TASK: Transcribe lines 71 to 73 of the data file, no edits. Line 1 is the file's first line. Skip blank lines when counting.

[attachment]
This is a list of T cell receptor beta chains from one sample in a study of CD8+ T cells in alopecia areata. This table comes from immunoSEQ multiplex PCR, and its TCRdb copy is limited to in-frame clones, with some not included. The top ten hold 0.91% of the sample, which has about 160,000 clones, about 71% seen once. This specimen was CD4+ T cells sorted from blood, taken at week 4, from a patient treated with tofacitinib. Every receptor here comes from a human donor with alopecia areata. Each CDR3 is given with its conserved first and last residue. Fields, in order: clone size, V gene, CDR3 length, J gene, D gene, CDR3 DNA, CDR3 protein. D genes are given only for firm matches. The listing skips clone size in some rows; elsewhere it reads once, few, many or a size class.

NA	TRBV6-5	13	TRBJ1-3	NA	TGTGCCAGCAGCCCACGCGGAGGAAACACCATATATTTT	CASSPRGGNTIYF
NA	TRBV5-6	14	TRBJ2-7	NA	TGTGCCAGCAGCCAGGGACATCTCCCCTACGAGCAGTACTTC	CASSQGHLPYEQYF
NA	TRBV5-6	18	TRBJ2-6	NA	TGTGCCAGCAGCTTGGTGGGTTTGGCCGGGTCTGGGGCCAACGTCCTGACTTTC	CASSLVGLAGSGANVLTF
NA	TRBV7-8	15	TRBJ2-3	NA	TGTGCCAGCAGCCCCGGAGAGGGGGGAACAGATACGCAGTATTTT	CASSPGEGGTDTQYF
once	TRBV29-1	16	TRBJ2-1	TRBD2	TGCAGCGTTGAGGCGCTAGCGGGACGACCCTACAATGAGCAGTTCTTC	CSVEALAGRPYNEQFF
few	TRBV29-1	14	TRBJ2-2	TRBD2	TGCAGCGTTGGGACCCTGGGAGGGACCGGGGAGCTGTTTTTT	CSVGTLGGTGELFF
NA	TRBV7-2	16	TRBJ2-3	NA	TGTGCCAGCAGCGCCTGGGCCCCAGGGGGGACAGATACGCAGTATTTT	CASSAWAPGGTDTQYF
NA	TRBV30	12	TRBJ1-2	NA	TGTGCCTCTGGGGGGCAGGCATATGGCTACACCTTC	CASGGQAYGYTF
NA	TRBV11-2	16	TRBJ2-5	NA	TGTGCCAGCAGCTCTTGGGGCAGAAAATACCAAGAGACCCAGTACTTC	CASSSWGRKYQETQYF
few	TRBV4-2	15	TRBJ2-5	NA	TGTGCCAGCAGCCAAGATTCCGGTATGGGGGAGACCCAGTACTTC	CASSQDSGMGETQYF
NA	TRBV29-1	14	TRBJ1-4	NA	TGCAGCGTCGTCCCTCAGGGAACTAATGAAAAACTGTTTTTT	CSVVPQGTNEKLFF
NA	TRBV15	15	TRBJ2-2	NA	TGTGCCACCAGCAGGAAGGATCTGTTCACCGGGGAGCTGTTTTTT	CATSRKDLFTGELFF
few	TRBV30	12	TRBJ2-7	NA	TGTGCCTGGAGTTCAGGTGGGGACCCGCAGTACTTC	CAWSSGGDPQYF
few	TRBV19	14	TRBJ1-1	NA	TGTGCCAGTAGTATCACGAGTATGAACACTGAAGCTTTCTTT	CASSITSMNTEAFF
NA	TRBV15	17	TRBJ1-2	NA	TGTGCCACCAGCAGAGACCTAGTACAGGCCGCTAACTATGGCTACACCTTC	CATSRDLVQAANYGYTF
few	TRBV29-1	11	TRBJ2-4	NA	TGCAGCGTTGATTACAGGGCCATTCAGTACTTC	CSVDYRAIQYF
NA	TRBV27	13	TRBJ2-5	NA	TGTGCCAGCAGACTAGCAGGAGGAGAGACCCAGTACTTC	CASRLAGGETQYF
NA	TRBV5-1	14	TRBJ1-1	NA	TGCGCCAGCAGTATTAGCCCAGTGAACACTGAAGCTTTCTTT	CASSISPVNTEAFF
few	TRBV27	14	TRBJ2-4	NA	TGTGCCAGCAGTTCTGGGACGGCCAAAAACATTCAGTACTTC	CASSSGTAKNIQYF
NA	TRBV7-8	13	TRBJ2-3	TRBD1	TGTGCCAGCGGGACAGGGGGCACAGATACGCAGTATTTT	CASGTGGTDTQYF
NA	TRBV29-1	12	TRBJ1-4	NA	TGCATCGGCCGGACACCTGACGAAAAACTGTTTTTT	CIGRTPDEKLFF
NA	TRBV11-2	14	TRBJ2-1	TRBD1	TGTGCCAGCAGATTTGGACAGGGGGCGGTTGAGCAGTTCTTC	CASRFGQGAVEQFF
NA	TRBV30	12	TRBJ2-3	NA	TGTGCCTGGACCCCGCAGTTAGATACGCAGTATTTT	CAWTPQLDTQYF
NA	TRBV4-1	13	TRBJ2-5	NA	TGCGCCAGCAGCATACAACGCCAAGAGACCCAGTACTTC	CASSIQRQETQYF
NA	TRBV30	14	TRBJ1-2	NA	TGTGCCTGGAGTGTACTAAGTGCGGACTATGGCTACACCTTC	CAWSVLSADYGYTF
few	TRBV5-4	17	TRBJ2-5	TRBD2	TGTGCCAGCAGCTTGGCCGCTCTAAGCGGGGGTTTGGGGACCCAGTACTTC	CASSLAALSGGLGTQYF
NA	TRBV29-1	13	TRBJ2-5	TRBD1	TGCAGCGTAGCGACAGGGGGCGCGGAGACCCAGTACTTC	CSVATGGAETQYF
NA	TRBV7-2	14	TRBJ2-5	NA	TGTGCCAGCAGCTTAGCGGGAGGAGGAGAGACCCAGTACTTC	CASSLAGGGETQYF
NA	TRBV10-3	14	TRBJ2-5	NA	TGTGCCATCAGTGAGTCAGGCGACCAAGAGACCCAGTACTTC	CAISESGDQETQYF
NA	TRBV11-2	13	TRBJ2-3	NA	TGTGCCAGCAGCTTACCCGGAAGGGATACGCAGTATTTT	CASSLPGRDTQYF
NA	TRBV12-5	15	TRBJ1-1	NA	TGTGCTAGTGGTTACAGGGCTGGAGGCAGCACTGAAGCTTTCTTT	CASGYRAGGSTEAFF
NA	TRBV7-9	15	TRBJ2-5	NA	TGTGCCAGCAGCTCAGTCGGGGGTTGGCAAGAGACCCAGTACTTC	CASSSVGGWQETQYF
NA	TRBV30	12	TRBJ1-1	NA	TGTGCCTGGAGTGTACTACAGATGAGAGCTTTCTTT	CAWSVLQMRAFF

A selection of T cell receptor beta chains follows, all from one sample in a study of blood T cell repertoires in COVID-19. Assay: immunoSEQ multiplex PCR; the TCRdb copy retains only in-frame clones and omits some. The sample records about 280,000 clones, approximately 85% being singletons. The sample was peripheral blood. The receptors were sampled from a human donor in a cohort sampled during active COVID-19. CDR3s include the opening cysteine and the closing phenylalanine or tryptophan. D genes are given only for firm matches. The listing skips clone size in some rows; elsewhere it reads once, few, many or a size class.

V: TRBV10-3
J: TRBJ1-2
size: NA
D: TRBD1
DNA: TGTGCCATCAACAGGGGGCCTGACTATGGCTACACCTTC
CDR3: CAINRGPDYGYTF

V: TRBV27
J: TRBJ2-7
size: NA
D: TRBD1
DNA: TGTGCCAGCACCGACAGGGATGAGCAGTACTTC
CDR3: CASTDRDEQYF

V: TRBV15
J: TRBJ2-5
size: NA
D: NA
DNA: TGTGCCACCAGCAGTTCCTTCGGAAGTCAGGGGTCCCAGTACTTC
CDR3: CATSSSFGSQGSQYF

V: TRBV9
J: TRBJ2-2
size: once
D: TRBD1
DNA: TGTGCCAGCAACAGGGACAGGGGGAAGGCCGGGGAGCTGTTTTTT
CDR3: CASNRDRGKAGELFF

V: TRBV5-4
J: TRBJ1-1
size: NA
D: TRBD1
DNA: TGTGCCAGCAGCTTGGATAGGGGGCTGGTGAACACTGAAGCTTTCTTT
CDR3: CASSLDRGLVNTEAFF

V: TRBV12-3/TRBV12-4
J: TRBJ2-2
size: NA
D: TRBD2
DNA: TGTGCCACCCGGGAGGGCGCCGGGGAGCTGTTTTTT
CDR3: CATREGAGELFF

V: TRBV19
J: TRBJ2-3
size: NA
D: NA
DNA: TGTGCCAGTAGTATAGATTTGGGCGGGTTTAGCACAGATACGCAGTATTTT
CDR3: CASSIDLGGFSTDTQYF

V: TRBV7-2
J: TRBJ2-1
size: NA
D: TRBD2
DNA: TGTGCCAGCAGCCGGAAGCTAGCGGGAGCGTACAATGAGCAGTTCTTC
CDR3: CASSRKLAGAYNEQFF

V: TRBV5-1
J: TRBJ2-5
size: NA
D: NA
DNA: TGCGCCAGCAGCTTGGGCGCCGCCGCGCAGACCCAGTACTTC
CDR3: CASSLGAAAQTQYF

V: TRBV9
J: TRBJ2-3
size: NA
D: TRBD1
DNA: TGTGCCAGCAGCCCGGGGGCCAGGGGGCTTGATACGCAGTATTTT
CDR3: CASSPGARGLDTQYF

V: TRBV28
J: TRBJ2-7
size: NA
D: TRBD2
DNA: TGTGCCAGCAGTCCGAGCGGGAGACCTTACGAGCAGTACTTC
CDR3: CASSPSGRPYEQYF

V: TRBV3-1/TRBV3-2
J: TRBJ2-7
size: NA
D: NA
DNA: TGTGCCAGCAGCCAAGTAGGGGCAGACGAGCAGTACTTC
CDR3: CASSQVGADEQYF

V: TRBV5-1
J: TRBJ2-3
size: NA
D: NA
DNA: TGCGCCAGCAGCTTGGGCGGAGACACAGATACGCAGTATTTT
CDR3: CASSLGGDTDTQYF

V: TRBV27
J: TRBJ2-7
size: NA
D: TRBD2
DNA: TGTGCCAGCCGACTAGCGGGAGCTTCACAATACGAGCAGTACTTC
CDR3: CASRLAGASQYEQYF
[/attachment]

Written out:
CDR3: CATREGAGELFF

V: TRBV19
J: TRBJ2-3